Film Review: Macbeth

Macbeth

Director Justin Kurzel delivers a haunting adaptation of William Shakespeare’s classic. Macbeth is a sharp and often brutal cinematic retelling of the play.

Macbeth, a Thane of Scotland, receives a prophecy that he will become King of Scotland. Consumed by ambition, Macbeth is spurred on by his wife to take action to claim the throne for himself…

Justin Kurzel, director of 2011’s Snowtown, has created powerful and evocative cinema with his version of Macbeth. The cinematography, setting, sound and screenplay combine to offer an adaptation that works fantastically on the big screen. Michael Fassbender delivers a commanding performance as the title character. He is ably aided by Marion Cotillard as Lady Macbeth and Sean Harris as a memorable Macduff.

Kurzel’s Macbeth has been trimmed from the original for the screen, as is necessary given the length of the play. The changes make the duration feel brisk, without losing the essence of the play. There are also some changes to the delivery and set-ups, but those enamoured with Shakespeare’s work will likely see the reasoning behind this.

Macbeth keeps the original Shakespeare dialogue. Whilst this may seem impenetrable, particularly for those less familiar with the bard’s plays, it actually works well within the context. This is because this version of Macbeth relies heavily on the visual, meaning that viewers will be able to follow the story even if they do not understand every word of the dialogue. The screenplay trims a significant amount of dialogue, with images helping to tell the story.

Justin Kurzel directs the action with a brusqueness that suits the overall tone. The film keeps the original period in its setting, and the battle sequences work well to depict the brutality of the time, whilst also mirroring the mindset of the protagonist. Macbeth’s descent into madness is concise but effective. Use of colour and composition in Macbeth is excellent. The sound, employed throughout, is a big element of the haunting atmosphere.

With striking performances and an evocative atmosphere, Kurzel’s Macbeth is a most admirable cinematic retelling of the Scottish play.

Film Review: Snowtown

Justin Kurzel’s Snowtown is a grim but compelling drama. The film takes an interesting perspective on events, one that leaves enough ambiguity to keep viewers on their toes.

Teenager Jamie lives with his mother and his brothers in an Adelaide suburb. After Jamie had his brothers fall victim to an abuser, his mother introduces new people into the family home. Among them is John Bunting, a charismatic guy who Jamie begins to look up to. There is, however, a much darker side to John…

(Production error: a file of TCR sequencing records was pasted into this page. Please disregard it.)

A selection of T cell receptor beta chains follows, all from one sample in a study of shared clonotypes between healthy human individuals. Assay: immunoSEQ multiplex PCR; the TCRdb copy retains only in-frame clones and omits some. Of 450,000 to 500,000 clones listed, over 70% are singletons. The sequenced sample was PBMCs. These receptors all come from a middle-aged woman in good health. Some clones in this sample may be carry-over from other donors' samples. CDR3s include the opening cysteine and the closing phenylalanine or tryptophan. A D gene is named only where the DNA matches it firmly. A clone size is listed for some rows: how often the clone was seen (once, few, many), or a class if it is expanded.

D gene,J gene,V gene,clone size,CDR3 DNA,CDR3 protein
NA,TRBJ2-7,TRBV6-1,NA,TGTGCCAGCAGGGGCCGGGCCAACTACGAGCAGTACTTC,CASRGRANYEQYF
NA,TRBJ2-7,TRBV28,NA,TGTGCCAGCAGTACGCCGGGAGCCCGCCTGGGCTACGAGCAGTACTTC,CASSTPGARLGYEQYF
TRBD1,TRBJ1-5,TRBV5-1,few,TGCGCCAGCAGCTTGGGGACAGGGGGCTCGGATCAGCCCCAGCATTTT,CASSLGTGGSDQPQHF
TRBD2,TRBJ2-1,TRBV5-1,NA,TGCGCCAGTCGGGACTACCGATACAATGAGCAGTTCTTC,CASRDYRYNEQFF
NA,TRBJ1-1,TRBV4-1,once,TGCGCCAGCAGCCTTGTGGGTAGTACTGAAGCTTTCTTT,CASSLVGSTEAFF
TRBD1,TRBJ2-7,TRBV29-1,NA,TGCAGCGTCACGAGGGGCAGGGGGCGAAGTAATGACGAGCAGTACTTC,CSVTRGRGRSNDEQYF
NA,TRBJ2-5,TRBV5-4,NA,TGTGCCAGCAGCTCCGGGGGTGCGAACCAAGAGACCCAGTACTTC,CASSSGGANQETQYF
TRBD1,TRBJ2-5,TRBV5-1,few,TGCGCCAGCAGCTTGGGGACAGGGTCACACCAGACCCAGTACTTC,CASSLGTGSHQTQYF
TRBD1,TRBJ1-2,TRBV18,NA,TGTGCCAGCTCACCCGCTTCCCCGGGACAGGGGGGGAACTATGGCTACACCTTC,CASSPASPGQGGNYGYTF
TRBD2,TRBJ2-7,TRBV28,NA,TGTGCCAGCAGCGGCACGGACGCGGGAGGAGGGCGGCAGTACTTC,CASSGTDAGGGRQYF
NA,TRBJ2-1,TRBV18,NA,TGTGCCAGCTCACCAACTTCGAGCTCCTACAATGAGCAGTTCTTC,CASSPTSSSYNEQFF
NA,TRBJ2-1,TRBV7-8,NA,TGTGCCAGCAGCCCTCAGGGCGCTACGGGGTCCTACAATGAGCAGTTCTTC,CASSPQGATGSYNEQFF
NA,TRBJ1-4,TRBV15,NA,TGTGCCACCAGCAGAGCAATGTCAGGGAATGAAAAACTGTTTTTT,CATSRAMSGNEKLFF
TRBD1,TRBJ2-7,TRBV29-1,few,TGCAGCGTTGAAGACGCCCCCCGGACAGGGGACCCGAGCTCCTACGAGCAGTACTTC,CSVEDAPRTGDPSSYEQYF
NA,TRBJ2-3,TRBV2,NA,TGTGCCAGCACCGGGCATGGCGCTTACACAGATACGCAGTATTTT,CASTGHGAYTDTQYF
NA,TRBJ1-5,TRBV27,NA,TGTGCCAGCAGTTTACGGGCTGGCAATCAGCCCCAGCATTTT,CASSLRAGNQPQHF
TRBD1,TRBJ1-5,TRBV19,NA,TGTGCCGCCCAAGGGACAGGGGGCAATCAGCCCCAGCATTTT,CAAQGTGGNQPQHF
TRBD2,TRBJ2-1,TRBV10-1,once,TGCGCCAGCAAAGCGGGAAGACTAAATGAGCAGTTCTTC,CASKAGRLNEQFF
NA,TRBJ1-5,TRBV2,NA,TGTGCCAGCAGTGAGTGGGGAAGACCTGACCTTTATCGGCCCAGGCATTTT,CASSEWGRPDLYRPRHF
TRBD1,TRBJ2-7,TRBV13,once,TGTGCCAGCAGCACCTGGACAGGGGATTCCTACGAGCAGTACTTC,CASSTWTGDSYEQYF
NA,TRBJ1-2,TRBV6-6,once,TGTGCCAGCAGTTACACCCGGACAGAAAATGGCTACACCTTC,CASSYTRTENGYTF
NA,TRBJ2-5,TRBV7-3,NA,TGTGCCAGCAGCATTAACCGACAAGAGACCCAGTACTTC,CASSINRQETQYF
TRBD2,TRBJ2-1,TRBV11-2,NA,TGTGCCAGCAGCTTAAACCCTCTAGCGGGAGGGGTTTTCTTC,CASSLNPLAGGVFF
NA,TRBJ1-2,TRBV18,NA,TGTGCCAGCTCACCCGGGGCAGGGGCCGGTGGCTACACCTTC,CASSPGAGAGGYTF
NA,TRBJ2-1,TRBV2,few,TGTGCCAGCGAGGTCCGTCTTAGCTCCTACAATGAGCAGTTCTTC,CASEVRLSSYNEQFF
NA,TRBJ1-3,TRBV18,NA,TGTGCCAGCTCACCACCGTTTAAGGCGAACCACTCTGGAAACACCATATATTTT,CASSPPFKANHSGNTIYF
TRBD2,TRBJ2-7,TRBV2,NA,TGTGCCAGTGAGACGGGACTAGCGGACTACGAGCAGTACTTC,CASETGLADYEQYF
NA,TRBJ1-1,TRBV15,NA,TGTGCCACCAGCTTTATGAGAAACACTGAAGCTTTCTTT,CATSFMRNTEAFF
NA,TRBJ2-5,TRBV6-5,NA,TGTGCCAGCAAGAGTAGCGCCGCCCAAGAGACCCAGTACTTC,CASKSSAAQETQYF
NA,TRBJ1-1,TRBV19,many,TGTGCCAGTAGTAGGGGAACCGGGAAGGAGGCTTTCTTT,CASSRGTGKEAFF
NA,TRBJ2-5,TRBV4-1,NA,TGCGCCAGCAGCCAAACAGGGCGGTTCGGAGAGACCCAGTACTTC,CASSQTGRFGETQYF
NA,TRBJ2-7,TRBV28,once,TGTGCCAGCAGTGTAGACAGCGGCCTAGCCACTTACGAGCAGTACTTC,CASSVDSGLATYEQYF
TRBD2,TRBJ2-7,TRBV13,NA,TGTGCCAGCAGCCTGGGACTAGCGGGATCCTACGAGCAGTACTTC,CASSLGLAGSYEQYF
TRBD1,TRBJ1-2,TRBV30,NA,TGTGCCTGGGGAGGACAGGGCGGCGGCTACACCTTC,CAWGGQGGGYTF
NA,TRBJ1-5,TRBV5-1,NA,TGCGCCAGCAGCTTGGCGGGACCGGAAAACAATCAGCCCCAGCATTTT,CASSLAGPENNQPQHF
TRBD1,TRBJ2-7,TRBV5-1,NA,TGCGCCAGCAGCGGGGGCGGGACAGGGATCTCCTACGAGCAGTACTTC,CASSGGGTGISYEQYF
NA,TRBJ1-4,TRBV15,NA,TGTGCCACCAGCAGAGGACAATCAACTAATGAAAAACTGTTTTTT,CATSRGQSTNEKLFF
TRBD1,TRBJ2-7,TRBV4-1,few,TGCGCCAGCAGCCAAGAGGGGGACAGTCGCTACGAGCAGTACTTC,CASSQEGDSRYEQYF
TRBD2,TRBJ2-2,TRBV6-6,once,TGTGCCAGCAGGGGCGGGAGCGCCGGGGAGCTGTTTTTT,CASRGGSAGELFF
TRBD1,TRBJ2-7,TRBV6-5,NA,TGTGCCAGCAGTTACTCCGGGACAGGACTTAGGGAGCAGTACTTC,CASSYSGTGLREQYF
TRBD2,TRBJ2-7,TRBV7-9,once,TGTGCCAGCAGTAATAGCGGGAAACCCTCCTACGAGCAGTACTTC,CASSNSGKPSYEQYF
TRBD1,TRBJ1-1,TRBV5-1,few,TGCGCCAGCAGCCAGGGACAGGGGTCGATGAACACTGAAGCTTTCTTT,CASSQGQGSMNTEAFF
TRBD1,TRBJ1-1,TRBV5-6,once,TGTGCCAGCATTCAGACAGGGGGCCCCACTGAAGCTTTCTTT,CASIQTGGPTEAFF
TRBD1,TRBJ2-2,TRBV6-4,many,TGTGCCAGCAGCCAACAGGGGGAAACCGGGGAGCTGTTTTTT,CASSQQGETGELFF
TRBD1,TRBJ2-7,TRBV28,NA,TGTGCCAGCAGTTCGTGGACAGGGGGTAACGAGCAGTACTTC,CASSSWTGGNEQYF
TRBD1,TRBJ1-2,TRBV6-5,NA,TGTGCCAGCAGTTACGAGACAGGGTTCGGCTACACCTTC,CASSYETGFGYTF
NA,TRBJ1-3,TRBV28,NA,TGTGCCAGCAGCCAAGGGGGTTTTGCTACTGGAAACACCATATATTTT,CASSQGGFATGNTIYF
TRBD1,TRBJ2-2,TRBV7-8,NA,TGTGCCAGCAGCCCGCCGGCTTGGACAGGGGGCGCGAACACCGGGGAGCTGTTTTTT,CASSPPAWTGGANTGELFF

Snowtown is an incredibly bleak film. This does not distract from how compelling it is. Justin Kurzel and co-writer Shaun Grant have wisely decided to depict proceedings through the protagonist Jamie. This works well, as viewers are able to empathise with the teenager, and are able to understand why Jamie is in John’s thrall. It is an interesting perspective as the focus is not solely on John Bunting and the crimes that he committed. Rather, Snowtown concentrates on his relationship with the family and his influence on Jamie.

The portrayal of John Bunting is not one dimensional in the least. Instead, it is totally believable that Jamie would be in awe of the character, given John’s personality and John’s background. There is a rationale to John’s crimes to begin with, even though the crimes themselves are unsavoury. It is only as the film unfolds that his motives become blurred. The horror of both the crimes and his mindset gradually become apparent; John is not a monster to begin with. Similarly, Jamie has equal depth. This makes both the character and his perspective fascinating. There is a helplessness to him that is sad and disturbing.

A film about a serial killer is expected to be violent. Yet much of the violence in Snowtown is implied rather than overtly depicted. Sound is integral to the film at all times. The sound of torture and murder in some scenes is searing, whilst the score is used sparingly, but to great effect. The handheld camera suits the tone of the film. The cinematography captures the dankness of surroundings.

Lucas Pittaway is convincingly as the introverted as Jamie. Pittaway is believable throughout the film, and is especially strong in the more disturbing scenes. Daniel Henshall is superb as John Bunting. The actor captures the various sides to his personality exceptionally well.

Snowtown may prove too heavy-going for some viewers. Most will find the film engaging and certainly a worthwhile watch.